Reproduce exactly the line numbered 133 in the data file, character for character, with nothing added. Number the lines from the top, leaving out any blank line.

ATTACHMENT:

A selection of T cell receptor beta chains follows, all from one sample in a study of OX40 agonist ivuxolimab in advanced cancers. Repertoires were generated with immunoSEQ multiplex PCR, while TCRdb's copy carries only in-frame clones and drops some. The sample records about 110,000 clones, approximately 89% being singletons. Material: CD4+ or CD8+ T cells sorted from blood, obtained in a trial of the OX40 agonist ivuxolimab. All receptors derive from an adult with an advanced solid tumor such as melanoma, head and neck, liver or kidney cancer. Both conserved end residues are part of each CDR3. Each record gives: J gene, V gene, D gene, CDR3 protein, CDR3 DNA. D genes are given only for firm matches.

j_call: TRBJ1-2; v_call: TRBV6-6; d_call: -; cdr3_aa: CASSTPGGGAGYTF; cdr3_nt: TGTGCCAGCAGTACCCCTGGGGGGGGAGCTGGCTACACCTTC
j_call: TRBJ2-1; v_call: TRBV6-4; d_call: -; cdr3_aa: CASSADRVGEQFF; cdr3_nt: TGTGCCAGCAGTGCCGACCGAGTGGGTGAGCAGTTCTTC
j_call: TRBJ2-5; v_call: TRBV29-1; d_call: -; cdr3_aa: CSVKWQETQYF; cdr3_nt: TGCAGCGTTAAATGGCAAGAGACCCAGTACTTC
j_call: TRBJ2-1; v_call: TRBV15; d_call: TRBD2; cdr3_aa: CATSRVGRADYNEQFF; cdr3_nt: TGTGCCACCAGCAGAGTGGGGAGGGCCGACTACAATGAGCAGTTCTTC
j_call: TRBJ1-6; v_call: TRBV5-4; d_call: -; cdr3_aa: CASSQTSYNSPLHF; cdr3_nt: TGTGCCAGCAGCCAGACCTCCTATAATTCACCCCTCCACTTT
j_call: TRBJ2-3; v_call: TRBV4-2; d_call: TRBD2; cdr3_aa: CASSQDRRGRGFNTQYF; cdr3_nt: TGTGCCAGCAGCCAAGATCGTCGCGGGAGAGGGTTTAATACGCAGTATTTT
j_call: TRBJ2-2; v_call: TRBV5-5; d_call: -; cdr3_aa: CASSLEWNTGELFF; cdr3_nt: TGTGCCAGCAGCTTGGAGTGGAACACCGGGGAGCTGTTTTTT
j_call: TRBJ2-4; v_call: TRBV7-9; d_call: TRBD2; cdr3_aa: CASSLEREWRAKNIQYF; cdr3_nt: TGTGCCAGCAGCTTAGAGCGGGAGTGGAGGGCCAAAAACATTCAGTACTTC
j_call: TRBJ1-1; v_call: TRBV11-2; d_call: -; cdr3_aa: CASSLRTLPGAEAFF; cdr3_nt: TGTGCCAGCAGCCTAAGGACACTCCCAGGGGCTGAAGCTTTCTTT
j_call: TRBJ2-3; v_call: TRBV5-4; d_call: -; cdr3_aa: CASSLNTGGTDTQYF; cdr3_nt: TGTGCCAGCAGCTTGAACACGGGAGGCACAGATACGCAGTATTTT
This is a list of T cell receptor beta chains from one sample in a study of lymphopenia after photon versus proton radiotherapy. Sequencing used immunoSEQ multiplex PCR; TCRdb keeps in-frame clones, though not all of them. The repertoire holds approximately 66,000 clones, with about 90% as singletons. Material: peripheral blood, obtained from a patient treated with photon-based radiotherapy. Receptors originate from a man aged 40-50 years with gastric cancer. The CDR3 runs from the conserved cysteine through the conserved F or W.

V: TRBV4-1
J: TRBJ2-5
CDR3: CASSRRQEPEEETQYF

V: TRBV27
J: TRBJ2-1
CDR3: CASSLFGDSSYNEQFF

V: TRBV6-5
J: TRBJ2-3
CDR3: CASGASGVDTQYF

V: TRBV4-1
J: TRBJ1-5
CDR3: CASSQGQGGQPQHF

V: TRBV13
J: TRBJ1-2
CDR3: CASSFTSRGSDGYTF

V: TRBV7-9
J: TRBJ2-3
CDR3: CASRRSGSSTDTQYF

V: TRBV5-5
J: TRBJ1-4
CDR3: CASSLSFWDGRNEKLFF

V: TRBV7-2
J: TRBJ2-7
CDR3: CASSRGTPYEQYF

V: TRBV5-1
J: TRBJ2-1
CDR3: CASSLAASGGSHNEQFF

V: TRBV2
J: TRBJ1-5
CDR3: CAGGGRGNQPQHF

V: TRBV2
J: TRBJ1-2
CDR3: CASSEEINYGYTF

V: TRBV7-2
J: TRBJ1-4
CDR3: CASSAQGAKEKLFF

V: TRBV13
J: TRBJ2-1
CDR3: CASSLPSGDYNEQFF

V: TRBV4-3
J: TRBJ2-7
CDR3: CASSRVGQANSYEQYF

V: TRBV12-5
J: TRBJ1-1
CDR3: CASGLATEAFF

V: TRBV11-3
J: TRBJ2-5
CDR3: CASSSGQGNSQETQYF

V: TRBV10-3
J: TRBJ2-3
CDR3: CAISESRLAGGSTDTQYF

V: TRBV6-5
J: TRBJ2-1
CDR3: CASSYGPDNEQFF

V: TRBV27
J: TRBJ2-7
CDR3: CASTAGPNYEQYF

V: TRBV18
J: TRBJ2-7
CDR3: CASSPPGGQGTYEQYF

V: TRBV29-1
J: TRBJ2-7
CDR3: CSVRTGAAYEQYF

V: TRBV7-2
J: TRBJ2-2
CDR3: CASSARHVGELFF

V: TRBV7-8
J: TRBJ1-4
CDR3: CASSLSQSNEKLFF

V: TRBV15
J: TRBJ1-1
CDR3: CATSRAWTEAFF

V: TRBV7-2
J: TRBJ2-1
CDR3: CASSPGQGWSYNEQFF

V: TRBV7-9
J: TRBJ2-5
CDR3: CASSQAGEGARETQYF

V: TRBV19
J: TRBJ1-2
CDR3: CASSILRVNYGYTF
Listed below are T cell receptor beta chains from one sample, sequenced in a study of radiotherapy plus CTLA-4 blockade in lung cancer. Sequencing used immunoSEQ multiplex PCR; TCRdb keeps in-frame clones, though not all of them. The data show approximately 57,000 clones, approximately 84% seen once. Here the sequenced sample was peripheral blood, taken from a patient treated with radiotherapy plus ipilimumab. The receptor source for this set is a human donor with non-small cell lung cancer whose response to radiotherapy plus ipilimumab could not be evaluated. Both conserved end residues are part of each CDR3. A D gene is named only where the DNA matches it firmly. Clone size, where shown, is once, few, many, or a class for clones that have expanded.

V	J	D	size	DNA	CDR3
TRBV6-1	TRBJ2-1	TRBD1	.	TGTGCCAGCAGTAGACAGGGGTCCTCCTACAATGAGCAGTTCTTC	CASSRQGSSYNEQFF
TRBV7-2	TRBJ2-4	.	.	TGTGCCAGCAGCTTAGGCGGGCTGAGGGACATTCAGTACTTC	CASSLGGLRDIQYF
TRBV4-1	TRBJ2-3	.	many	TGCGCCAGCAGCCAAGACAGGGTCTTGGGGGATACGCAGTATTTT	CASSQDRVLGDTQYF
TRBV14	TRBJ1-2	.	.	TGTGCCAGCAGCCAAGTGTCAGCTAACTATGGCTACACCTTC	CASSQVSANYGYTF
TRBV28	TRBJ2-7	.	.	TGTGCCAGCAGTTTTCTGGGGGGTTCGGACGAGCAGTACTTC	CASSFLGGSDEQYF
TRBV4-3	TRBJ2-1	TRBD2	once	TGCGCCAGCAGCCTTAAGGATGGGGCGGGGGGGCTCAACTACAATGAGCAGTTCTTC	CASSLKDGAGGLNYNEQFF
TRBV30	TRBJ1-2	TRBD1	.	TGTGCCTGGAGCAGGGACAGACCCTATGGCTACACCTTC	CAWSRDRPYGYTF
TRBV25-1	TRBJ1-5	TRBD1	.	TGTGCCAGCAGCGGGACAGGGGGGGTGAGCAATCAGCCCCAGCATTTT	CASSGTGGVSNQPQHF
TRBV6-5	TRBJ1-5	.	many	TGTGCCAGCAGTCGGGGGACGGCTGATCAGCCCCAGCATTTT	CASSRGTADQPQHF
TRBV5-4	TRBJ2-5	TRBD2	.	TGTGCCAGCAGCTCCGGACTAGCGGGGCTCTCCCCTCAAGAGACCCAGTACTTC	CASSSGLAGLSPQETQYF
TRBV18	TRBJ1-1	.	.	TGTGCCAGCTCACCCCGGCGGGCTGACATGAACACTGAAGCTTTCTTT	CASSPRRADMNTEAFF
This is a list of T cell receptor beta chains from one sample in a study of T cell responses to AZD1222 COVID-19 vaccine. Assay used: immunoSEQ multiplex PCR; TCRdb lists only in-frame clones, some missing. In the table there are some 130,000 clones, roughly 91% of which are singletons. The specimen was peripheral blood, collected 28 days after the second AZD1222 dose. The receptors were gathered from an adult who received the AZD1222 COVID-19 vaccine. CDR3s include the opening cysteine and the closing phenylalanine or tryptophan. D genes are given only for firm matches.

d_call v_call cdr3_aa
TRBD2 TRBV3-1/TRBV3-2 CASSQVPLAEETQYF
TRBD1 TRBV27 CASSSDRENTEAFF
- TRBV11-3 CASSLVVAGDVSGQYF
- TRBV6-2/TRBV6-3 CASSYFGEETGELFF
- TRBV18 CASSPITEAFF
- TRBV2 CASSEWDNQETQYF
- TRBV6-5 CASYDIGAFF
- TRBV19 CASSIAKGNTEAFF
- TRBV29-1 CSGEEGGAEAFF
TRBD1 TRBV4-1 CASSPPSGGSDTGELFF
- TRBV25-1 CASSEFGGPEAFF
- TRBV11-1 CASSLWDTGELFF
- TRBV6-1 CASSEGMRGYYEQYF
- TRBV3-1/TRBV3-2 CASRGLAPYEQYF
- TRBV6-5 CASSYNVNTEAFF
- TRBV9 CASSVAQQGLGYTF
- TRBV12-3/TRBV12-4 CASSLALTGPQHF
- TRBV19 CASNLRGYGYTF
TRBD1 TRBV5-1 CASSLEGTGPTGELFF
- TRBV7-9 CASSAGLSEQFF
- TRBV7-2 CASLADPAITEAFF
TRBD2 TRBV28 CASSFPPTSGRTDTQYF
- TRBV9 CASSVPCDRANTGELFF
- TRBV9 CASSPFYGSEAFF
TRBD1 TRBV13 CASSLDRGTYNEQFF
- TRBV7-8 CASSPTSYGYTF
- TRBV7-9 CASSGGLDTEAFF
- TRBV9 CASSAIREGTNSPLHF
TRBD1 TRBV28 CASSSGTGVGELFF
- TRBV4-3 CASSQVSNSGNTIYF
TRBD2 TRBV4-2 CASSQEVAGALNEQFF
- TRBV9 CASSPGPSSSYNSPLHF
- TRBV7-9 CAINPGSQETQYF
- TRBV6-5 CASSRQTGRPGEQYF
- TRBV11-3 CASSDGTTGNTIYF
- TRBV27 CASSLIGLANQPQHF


TRBD1 TRBV13 CASSLDRGTYNEQFF